CDT, EFF, the Media Access Project, Sun, and Pulver.com have asked the judges on the D.C. Circuit Court of Appeals to all sit together to reconsider the June 9 opinion upholding the FCC’s creative interpretation of CALEA.
In order for such a reconsideration request to be granted, the petition has to concern a “question of exceptional importance.” That’s certainly present here — the D.C. Circuit’s June ruling allowing the FBI to serve as a gatekeeper for online applications doesn’t fit with the statute and poses enormous threats to innovation.
Remember, everyone has to comply with lawful wiretapping/interception requests. Compliance is not the issue here. The additional cost-shifting burden imposed by CALEA is to require that things be built so that they are easily tappable by law enforcement.
In 1994, Congress unquestionably exempted the internet (both access to the internet and applications used online) from CALEA obligations. (That’s why there’s an awful CALEA rewrite in circulation now — DOJ wants to change the law.) Even though the statutory language is clear, the FCC decided to interpret the statute to include elements that had specifically been left out by Congress.
The FCC did this by saying that the statute was ambiguous — when it isn’t — and by arguing that because “interconnected VoIP” services are “replacements for a substantial portion” of traditional telephone services they must be covered by CALEA.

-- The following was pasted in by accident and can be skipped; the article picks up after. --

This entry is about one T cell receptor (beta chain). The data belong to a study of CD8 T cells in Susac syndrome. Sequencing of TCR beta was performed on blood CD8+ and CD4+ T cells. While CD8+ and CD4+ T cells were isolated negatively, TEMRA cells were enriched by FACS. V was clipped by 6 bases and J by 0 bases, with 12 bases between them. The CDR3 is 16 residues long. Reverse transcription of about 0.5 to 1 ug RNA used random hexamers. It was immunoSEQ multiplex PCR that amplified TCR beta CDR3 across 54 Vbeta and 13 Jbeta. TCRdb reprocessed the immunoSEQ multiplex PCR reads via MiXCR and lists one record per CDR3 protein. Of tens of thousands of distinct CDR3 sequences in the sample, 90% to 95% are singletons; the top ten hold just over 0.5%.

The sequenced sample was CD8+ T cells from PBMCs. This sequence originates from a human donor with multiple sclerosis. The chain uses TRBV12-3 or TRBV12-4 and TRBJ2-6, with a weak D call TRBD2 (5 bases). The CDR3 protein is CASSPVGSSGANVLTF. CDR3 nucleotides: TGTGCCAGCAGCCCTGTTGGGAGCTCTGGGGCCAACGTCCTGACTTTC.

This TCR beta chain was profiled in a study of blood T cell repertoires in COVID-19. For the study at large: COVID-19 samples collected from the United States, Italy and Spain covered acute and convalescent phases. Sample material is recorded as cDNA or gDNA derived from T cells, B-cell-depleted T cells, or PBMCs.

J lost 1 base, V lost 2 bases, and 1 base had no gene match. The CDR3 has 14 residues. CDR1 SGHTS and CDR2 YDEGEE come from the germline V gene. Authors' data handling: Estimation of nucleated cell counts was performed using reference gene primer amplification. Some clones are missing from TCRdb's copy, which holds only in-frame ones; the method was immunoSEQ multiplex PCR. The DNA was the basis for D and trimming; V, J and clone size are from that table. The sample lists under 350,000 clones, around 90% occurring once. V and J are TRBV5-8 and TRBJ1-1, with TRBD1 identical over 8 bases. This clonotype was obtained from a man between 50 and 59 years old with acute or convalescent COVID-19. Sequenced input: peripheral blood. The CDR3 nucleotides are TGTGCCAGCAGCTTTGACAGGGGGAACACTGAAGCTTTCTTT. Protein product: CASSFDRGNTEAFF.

Their position was/is specious, in my view, because CALEA specfically excludes “information services.” And “information services” include internet access and online applications.
But backing up the frame from the statutory arguments (which the petition admirably presents in visual/analogy form several times) reveals a crucial and enormous legal issue. Congress hasn’t expressly delegated power to the FCC to “regulate the internet.” Who gets to do this “regulation” is very important to the future of this country. In the absence of an express delegation, no deference to the agency’s views is required. The D.C. Circuit is the group we depend on to rein in the Commission when it gets adventurous — or succumbs to pressure.
The FCC is far from independent of the wishes of the Executive Branch, particularly when it comes to national security and law enforcement desires. Incrementally, in a thousand definitional nuances and statutory-creep extensions, the Commission is becoming the de facto internet regulator. Surely we’d want to have told them to do this; surely we would have thought through the consequences of such a step. Because we haven’t, it would be wrong for a court to defer to what they have to say when it comes to the regulation of the internet. Particularly when it comes to getting FBI guys involved in designing new online applications.